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Asia report: Nikkei reaches record high amid strong regional gains

(Sharecast News) - Stock markets across the Asia-Pacific region surged on Thursday, buoyed by Japan's Nikkei hitting a record high, despite concerning business activity data from the country. Patrick Munnelly, market analyst at TickMill Group, said most markets in the region saw gains, driven by the positive performance of US tech futures following Nvidia's "blowout earnings" overnight suggesting a tipping point in the global artificial intelligence (AI) boom.

"The Nikkei 225 performed well, reaching new intraday record highs above 39,000, supported by strength in the tech sector.

"The Kospi edged higher after the Bank of Korea decided to keep rates unchanged and suggested that a rate cut was unlikely in the near future.

"Both the Hang Seng and Shanghai Composite also saw gains, although there was choppy trading in Hong Kong due to US-China chip-related tensions, while mainland China remained stable following efforts to maintain stability."

Japan's benchmark leads gains across the region

In Japan, the Nikkei 225 leapt 2.19% to reach 39,098.68, while the broader Topix index also climbed 1.27% to 2,660.71.

Leading the gains on Tokyo's benchmark was Mitsui Engineering & Shipbuilding, which surged 26.22%, followed by Dainippon Screen Manufacturing with a 10.16% increase, and Advantest Corporation, up by 7.49%.

China's markets also saw positive momentum, with the Shanghai Composite rising by 1.27% to 2,988.36 and the Shenzhen Component gaining 0.76% to 9,043.75.

Standout performers included Guangxi Fenglin Wood Industry Group, which added 10.19%, and Duolun Technology Corporation, up by 10.09%.

In Hong Kong, the Hang Seng Index climbed by 1.45% to 16,742.95, with Zhongsheng Group Holdings, Group, and CNOOC registering gains of 7.49%, 7.3%, and 5.85%, respectively.

South Korea's Kospi index edged up by 0.41% to 2,664.27, supported by notable performances from Samsung SDS, which rose by 6.85%, and SK Square, up by 5.19%.

Australia's S&P/ASX 200 index saw a marginal increase of 0.04% to 7,611.20, with standout performers including Insignia Financial, which surged by 13.72%, and Lovisa Holdings, up by 10.39%.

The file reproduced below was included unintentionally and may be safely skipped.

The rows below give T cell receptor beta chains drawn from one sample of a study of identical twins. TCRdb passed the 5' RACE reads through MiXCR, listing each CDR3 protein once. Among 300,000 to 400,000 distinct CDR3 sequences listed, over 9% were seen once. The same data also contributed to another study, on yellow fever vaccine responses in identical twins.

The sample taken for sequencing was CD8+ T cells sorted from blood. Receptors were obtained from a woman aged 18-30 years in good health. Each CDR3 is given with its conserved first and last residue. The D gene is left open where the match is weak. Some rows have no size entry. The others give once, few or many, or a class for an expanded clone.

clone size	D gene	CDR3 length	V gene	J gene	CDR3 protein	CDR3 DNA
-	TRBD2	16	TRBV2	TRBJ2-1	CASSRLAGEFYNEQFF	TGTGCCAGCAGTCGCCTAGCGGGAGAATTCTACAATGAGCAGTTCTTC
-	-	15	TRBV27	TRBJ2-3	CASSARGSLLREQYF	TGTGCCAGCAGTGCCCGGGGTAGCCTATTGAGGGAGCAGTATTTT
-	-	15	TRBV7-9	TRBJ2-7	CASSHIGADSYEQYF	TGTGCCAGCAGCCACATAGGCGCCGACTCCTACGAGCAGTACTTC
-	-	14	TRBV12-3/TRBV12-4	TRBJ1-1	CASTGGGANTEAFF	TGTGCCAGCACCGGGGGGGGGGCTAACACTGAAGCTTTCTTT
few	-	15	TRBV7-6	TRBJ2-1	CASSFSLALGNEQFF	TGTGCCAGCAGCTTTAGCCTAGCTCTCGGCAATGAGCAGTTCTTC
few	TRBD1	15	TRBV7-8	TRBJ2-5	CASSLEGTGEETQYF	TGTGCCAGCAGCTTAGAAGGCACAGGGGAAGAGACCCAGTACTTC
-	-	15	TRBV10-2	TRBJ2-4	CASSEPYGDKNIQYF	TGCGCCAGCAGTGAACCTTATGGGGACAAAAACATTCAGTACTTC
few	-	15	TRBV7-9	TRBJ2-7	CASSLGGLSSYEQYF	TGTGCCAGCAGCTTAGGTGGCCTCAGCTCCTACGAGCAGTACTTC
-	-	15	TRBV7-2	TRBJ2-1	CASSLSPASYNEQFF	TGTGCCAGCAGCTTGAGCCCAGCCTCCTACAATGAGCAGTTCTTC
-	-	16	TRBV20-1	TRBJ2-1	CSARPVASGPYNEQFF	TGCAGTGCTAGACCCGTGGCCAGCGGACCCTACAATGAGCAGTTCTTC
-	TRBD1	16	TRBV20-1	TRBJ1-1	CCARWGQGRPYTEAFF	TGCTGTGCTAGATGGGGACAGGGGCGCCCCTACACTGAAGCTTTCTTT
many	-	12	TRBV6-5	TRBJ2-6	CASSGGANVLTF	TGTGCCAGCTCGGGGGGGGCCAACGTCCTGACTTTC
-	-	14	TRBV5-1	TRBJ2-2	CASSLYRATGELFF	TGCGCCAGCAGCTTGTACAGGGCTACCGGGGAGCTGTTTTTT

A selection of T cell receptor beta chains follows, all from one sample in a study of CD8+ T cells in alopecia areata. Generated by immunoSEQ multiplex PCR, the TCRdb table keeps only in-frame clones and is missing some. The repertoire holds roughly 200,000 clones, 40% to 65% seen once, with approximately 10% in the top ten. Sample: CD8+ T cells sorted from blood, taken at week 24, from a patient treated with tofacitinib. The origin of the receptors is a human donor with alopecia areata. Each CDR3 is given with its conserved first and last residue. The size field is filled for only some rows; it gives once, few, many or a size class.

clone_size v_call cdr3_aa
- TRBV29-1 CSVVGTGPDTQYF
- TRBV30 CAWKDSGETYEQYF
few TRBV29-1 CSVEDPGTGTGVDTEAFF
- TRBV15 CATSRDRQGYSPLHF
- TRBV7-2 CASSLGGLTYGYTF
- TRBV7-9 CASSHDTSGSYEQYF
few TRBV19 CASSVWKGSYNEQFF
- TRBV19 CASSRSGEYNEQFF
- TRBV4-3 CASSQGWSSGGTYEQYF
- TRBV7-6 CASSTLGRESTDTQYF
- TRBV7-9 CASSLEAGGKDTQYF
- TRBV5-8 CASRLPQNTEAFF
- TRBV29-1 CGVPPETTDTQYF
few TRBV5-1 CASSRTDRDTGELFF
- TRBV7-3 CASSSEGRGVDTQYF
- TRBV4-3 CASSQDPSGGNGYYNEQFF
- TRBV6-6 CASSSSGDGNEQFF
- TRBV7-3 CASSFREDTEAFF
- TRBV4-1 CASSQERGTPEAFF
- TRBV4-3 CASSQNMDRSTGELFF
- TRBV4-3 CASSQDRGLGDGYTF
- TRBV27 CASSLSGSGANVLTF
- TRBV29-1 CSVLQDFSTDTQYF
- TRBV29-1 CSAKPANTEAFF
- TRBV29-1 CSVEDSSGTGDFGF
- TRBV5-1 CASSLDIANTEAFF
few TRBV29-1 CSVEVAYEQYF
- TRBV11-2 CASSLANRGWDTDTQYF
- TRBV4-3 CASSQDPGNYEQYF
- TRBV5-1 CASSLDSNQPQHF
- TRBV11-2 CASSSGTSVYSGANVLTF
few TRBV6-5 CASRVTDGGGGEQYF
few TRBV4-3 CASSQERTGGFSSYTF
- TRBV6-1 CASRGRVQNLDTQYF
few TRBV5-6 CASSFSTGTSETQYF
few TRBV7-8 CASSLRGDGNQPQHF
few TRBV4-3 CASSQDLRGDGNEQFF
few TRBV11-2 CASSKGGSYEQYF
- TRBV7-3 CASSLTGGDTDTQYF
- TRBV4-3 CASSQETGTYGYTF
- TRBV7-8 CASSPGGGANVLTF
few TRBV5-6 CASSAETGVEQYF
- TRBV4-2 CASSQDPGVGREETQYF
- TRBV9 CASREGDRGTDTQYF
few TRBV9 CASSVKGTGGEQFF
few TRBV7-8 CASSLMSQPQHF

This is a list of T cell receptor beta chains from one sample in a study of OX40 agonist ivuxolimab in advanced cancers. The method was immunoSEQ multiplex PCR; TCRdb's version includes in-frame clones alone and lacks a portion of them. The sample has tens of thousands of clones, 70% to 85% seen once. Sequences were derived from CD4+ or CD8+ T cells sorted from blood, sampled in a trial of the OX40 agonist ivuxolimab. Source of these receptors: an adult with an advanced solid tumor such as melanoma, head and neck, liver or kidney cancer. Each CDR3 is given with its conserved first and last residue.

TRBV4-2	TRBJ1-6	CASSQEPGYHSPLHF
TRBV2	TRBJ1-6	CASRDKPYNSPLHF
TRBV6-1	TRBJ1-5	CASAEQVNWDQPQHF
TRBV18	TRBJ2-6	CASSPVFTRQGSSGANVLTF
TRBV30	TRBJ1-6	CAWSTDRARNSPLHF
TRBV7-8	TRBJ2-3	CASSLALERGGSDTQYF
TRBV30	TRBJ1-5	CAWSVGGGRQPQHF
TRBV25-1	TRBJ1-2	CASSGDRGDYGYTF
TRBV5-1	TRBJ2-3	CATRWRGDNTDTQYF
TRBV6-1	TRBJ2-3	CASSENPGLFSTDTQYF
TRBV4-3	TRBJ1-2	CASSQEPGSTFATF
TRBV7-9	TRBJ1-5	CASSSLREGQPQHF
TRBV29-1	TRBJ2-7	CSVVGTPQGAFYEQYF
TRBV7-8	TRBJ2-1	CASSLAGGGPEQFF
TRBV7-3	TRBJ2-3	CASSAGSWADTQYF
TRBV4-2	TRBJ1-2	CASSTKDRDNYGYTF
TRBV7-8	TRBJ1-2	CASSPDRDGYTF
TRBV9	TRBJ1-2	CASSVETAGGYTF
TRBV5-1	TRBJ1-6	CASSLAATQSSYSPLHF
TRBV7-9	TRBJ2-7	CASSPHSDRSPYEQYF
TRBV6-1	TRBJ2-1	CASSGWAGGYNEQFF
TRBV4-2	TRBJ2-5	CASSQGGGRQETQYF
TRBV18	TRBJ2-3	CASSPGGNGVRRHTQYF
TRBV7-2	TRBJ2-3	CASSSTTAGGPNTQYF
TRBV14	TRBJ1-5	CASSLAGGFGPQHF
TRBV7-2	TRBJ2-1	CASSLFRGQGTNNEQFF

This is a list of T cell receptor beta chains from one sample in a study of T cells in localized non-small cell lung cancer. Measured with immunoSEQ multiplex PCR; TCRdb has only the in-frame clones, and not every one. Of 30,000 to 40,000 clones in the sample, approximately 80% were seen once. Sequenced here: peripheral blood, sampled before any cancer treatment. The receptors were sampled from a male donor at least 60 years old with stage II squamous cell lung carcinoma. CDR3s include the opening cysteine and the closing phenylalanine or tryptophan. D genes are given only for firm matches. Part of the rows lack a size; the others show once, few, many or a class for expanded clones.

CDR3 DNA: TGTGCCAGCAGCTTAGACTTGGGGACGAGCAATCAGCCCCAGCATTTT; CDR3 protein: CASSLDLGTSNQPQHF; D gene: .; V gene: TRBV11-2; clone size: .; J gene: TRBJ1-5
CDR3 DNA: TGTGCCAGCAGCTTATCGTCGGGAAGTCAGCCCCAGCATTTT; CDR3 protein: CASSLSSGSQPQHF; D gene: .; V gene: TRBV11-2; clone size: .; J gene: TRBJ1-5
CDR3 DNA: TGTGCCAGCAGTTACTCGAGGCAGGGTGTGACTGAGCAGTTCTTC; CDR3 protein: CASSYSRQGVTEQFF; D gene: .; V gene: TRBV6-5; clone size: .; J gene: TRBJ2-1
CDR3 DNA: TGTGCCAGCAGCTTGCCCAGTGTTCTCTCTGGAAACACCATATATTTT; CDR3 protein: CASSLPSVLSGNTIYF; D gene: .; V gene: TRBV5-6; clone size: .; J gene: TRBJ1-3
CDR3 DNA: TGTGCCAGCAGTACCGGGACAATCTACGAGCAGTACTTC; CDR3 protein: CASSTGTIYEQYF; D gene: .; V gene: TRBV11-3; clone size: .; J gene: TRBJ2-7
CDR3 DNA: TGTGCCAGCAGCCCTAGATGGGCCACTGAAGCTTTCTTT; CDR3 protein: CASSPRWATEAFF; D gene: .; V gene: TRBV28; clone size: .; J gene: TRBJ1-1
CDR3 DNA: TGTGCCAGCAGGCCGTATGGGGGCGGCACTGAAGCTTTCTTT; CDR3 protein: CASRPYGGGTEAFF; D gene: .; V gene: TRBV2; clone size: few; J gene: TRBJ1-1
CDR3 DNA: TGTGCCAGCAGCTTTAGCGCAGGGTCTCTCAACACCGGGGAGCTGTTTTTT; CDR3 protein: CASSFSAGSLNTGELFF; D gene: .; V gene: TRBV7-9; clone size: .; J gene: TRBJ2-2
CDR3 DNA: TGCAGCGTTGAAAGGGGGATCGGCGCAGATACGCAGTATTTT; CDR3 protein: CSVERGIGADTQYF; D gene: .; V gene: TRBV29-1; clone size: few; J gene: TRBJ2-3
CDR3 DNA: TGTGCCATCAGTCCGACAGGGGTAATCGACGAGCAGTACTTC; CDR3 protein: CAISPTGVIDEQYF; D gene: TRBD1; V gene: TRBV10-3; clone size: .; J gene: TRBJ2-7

Meanwhile, New Zealand's S&P/NZX 50 index gained by 0.86% to 11,690.25, with Fletcher Building recording a 9.66% increase and Synlait Milk rising by 4.35%.

In currency markets, the dollar was last down 0.1% on the yen, trading at JPY 150.15, while it fell 0.54% against the Aussie to AUD 1.5182, and by 0.5% on the Kiwi to change hands at NZD 1.6099.

Oil prices saw modest gains, with Brent crude futures last up 0.43% on ICE to $83.39 per barrel, and the NYMEX quote for West Texas Intermediate climbing 0.49% to $78.29.

Bank of Korea stands pat on rates, Japan manufacturing contracts further

In economic headlines, the Bank of Korea kept its policy interest rate on hold at 3.5% for the ninth straight time, in line with market expectations.

According to BoK governor Rhee Chang-yong, one board member was open to a rate cut given the relieving inflation pressure due to soft consumption.

"It would be difficult to cut rates in the first half of the year," Rhee said, adding that most board members believed it was premature to discuss interest rate cuts, in light of still-elevated inflation.

Elsewhere, au Jibun Bank's Japan flash manufacturing purchasing managers' index (PMI) for February fell to 47.2, down from January's 48.0 reading.

That marked the ninth consecutive month of contraction in private sector business activity.

According to au Jibun, a sharp decline in new orders led to the fastest rate of production shrinkage in a year.

The continued downturn in manufacturing raises concerns about the strength of Japan's economic recovery.

"The Bank of Japan will be cheered by the gradual easing in cost pressures across the board, but dismayed by the mixed activity readings for manufacturing and services," said Duncan Wrigley at Pantheon Macroeconomics.

"The big question is whether the strong labour demand in the services sector gives workers enough bargaining power to drive up broad wage growth meaningfully."

Wrigley said the bank was likely to use the results of the spring union wage round, due in mid-March, as a pretext to end the negative rate policy, even if the inflation and economic data did not fully support that.

"But with the Fed now looking likely to make its first rate cut until May, the BoJ will probably sit tight until June."

Elsewhere, Australia's Judo Bank composite PMI for February painted a more positive picture, registering at 51.8, up from 49.0 in January.

The 50 mark in PMI readings separates growth from contraction, and so the uptick indicated a return to growth in private sector activity for the first time in five months, and at the fastest rate since last April.

According to Judo Bank, the growth was primarily driven by the service sector, with higher new business supporting expansions in output and employment.

Reporting by Josh White for

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